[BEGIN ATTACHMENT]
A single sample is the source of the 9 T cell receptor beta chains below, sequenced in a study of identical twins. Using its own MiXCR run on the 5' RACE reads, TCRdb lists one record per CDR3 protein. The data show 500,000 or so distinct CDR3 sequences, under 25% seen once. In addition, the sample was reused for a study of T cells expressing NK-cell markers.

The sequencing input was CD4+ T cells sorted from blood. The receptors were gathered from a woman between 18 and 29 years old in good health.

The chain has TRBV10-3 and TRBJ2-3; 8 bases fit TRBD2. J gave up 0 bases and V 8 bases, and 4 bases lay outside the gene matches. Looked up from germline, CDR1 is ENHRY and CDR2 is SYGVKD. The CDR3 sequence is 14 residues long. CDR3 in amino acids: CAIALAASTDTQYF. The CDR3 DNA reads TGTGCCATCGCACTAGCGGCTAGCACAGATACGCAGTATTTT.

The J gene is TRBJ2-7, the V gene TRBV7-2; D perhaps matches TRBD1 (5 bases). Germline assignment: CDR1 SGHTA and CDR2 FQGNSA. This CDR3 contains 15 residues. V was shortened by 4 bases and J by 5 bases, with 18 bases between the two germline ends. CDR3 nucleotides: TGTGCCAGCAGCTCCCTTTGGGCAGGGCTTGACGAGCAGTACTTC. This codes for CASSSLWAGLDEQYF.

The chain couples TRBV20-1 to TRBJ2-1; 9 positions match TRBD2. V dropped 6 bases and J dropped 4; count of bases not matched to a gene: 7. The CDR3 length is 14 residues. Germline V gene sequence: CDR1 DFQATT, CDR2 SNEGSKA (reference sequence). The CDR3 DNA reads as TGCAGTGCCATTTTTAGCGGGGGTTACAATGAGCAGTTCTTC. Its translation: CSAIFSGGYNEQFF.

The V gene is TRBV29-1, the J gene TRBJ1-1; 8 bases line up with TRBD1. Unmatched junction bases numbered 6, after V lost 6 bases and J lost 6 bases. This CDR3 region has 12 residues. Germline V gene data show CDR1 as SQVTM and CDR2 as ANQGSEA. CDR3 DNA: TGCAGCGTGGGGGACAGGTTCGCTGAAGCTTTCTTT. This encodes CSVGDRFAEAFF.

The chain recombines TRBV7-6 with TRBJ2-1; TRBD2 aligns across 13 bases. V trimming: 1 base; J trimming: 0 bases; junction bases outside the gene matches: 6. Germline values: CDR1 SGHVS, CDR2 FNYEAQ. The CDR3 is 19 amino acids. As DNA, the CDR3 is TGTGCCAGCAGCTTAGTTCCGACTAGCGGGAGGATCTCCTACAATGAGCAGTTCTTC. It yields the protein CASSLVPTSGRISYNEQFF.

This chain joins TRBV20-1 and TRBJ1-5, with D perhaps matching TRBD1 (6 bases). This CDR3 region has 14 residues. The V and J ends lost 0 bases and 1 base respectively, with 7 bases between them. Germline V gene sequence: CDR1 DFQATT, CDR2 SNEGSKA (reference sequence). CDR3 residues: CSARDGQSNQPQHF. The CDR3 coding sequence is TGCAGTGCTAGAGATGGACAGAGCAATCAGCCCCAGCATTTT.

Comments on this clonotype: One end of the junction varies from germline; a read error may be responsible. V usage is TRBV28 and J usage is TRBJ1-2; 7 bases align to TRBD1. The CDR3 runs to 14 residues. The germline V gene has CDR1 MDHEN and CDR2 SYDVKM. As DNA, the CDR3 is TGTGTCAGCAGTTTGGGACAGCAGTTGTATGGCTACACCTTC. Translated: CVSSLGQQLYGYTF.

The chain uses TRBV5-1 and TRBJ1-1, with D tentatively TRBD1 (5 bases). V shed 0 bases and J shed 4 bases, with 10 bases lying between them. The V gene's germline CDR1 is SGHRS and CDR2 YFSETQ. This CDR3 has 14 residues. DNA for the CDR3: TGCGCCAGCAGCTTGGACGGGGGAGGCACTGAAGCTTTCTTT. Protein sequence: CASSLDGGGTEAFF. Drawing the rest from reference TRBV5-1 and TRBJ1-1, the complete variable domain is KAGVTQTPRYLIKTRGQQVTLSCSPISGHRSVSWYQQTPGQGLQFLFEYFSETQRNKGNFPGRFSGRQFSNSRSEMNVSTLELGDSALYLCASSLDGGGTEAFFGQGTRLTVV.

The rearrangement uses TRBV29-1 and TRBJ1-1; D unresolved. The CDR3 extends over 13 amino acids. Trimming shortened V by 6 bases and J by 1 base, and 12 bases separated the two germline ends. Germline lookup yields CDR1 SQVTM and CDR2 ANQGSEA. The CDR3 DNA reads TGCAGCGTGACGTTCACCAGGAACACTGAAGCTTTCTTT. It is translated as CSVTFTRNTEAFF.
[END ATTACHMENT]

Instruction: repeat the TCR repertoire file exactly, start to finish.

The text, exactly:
A single sample is the source of the 9 T cell receptor beta chains below, sequenced in a study of identical twins. Using its own MiXCR run on the 5' RACE reads, TCRdb lists one record per CDR3 protein. The data show 500,000 or so distinct CDR3 sequences, under 25% seen once. In addition, the sample was reused for a study of T cells expressing NK-cell markers.

The sequencing input was CD4+ T cells sorted from blood. The receptors were gathered from a woman between 18 and 29 years old in good health.

The chain has TRBV10-3 and TRBJ2-3; 8 bases fit TRBD2. J gave up 0 bases and V 8 bases, and 4 bases lay outside the gene matches. Looked up from germline, CDR1 is ENHRY and CDR2 is SYGVKD. The CDR3 sequence is 14 residues long. CDR3 in amino acids: CAIALAASTDTQYF. The CDR3 DNA reads TGTGCCATCGCACTAGCGGCTAGCACAGATACGCAGTATTTT.

The J gene is TRBJ2-7, the V gene TRBV7-2; D perhaps matches TRBD1 (5 bases). Germline assignment: CDR1 SGHTA and CDR2 FQGNSA. This CDR3 contains 15 residues. V was shortened by 4 bases and J by 5 bases, with 18 bases between the two germline ends. CDR3 nucleotides: TGTGCCAGCAGCTCCCTTTGGGCAGGGCTTGACGAGCAGTACTTC. This codes for CASSSLWAGLDEQYF.

The chain couples TRBV20-1 to TRBJ2-1; 9 positions match TRBD2. V dropped 6 bases and J dropped 4; count of bases not matched to a gene: 7. The CDR3 length is 14 residues. Germline V gene sequence: CDR1 DFQATT, CDR2 SNEGSKA (reference sequence). The CDR3 DNA reads as TGCAGTGCCATTTTTAGCGGGGGTTACAATGAGCAGTTCTTC. Its translation: CSAIFSGGYNEQFF.

The V gene is TRBV29-1, the J gene TRBJ1-1; 8 bases line up with TRBD1. Unmatched junction bases numbered 6, after V lost 6 bases and J lost 6 bases. This CDR3 region has 12 residues. Germline V gene data show CDR1 as SQVTM and CDR2 as ANQGSEA. CDR3 DNA: TGCAGCGTGGGGGACAGGTTCGCTGAAGCTTTCTTT. This encodes CSVGDRFAEAFF.

The chain recombines TRBV7-6 with TRBJ2-1; TRBD2 aligns across 13 bases. V trimming: 1 base; J trimming: 0 bases; junction bases outside the gene matches: 6. Germline values: CDR1 SGHVS, CDR2 FNYEAQ. The CDR3 is 19 amino acids. As DNA, the CDR3 is TGTGCCAGCAGCTTAGTTCCGACTAGCGGGAGGATCTCCTACAATGAGCAGTTCTTC. It yields the protein CASSLVPTSGRISYNEQFF.

This chain joins TRBV20-1 and TRBJ1-5, with D perhaps matching TRBD1 (6 bases). This CDR3 region has 14 residues. The V and J ends lost 0 bases and 1 base respectively, with 7 bases between them. Germline V gene sequence: CDR1 DFQATT, CDR2 SNEGSKA (reference sequence). CDR3 residues: CSARDGQSNQPQHF. The CDR3 coding sequence is TGCAGTGCTAGAGATGGACAGAGCAATCAGCCCCAGCATTTT.

Comments on this clonotype: One end of the junction varies from germline; a read error may be responsible. V usage is TRBV28 and J usage is TRBJ1-2; 7 bases align to TRBD1. The CDR3 runs to 14 residues. The germline V gene has CDR1 MDHEN and CDR2 SYDVKM. As DNA, the CDR3 is TGTGTCAGCAGTTTGGGACAGCAGTTGTATGGCTACACCTTC. Translated: CVSSLGQQLYGYTF.

The chain uses TRBV5-1 and TRBJ1-1, with D tentatively TRBD1 (5 bases). V shed 0 bases and J shed 4 bases, with 10 bases lying between them. The V gene's germline CDR1 is SGHRS and CDR2 YFSETQ. This CDR3 has 14 residues. DNA for the CDR3: TGCGCCAGCAGCTTGGACGGGGGAGGCACTGAAGCTTTCTTT. Protein sequence: CASSLDGGGTEAFF. Drawing the rest from reference TRBV5-1 and TRBJ1-1, the complete variable domain is KAGVTQTPRYLIKTRGQQVTLSCSPISGHRSVSWYQQTPGQGLQFLFEYFSETQRNKGNFPGRFSGRQFSNSRSEMNVSTLELGDSALYLCASSLDGGGTEAFFGQGTRLTVV.

The rearrangement uses TRBV29-1 and TRBJ1-1; D unresolved. The CDR3 extends over 13 amino acids. Trimming shortened V by 6 bases and J by 1 base, and 12 bases separated the two germline ends. Germline lookup yields CDR1 SQVTM and CDR2 ANQGSEA. The CDR3 DNA reads TGCAGCGTGACGTTCACCAGGAACACTGAAGCTTTCTTT. It is translated as CSVTFTRNTEAFF.